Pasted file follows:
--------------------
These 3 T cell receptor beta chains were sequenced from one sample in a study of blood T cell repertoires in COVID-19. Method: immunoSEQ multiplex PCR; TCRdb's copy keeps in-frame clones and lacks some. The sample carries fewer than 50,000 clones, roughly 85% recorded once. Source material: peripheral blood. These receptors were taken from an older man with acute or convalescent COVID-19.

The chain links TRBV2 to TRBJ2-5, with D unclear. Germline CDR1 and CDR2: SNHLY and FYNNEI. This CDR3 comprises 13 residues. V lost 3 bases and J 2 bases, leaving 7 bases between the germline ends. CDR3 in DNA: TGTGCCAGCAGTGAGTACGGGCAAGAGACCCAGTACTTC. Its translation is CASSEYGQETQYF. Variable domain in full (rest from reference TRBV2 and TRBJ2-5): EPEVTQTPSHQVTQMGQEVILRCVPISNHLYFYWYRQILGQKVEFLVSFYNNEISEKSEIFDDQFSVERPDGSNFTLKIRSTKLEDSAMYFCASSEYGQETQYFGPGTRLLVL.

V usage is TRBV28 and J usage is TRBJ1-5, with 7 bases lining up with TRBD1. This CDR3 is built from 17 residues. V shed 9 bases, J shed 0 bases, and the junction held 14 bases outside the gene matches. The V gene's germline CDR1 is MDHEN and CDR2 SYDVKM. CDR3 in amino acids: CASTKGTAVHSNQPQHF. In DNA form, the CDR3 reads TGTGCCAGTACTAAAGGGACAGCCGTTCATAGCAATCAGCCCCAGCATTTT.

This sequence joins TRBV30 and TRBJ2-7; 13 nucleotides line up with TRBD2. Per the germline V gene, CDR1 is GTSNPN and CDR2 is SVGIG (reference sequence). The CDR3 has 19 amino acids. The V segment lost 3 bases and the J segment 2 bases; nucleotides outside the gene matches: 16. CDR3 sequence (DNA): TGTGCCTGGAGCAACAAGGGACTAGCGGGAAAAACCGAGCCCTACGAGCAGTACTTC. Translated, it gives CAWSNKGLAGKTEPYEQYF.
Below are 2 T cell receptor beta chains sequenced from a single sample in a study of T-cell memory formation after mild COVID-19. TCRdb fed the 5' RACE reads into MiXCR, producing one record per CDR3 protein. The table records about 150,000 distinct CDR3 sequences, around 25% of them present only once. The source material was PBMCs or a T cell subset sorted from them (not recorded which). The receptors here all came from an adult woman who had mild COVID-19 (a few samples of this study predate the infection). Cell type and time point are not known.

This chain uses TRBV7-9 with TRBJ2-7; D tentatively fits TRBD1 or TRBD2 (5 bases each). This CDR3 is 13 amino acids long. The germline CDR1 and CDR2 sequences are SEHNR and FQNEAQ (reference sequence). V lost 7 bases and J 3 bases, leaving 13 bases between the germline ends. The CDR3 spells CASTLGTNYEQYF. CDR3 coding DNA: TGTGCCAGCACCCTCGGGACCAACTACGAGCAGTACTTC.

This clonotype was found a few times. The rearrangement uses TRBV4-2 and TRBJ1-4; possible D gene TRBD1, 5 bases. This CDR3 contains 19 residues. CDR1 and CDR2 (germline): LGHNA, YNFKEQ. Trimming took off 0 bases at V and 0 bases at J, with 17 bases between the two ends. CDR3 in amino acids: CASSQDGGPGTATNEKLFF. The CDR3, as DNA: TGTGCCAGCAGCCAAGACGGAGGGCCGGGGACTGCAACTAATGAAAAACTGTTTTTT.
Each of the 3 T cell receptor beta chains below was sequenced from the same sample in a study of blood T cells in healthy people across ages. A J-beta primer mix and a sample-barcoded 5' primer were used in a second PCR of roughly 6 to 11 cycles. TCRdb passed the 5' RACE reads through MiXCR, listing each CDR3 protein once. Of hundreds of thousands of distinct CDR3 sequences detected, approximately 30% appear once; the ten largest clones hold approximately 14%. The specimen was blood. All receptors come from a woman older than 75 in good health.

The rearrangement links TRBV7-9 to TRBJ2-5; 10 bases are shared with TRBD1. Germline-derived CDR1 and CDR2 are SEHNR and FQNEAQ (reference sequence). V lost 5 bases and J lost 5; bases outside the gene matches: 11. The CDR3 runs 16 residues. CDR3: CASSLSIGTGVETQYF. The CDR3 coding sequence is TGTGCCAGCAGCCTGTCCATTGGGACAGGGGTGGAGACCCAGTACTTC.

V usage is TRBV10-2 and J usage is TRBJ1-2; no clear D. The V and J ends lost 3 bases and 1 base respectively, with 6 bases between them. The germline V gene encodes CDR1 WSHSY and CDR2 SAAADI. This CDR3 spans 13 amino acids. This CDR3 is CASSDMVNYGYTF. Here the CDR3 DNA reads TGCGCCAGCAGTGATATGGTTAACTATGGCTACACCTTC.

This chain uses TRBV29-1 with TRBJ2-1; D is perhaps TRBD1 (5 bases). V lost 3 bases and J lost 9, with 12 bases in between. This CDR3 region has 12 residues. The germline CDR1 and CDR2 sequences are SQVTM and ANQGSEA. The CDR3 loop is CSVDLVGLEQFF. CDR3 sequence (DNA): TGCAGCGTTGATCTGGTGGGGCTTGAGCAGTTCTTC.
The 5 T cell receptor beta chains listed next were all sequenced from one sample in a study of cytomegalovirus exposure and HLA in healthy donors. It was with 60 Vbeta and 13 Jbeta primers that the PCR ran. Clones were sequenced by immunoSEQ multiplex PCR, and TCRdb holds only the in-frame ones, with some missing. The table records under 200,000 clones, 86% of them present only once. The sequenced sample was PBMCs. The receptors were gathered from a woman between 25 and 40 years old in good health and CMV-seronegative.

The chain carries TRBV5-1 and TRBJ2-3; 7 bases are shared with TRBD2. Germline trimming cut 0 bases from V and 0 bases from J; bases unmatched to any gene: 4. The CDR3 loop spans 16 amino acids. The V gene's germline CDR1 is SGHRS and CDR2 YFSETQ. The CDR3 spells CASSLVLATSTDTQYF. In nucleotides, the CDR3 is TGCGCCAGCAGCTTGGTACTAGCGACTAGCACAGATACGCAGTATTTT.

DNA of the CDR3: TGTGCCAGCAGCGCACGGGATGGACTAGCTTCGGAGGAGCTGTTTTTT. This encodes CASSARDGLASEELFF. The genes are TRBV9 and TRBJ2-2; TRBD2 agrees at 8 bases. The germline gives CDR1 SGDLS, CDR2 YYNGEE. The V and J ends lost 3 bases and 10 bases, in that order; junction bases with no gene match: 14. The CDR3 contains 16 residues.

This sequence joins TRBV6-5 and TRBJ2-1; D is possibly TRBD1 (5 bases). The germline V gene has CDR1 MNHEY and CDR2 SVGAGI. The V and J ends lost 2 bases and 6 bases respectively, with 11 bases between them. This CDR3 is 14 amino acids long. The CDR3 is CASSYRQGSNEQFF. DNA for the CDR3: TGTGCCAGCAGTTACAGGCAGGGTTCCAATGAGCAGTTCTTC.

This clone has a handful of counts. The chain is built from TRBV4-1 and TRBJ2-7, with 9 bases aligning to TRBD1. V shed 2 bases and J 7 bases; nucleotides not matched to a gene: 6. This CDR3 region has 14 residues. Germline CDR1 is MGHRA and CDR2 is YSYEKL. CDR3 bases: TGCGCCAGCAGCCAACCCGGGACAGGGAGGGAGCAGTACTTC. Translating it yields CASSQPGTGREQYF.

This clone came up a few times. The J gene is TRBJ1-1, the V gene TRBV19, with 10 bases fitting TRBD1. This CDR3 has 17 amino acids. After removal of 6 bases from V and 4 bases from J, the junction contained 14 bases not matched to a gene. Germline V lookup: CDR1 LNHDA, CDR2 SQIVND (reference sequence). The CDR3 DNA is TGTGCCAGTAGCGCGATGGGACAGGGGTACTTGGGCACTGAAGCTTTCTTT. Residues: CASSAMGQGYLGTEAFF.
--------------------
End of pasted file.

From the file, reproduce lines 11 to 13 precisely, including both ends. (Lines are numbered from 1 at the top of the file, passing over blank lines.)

This chain uses TRBV29-1 with TRBJ2-1; D is perhaps TRBD1 (5 bases). V lost 3 bases and J lost 9, with 12 bases in between. This CDR3 region has 12 residues. The germline CDR1 and CDR2 sequences are SQVTM and ANQGSEA. The CDR3 loop is CSVDLVGLEQFF. CDR3 sequence (DNA): TGCAGCGTTGATCTGGTGGGGCTTGAGCAGTTCTTC.
The 5 T cell receptor beta chains listed next were all sequenced from one sample in a study of cytomegalovirus exposure and HLA in healthy donors. It was with 60 Vbeta and 13 Jbeta primers that the PCR ran. Clones were sequenced by immunoSEQ multiplex PCR, and TCRdb holds only the in-frame ones, with some missing. The table records under 200,000 clones, 86% of them present only once. The sequenced sample was PBMCs. The receptors were gathered from a woman between 25 and 40 years old in good health and CMV-seronegative.

The chain carries TRBV5-1 and TRBJ2-3; 7 bases are shared with TRBD2. Germline trimming cut 0 bases from V and 0 bases from J; bases unmatched to any gene: 4. The CDR3 loop spans 16 amino acids. The V gene's germline CDR1 is SGHRS and CDR2 YFSETQ. The CDR3 spells CASSLVLATSTDTQYF. In nucleotides, the CDR3 is TGCGCCAGCAGCTTGGTACTAGCGACTAGCACAGATACGCAGTATTTT.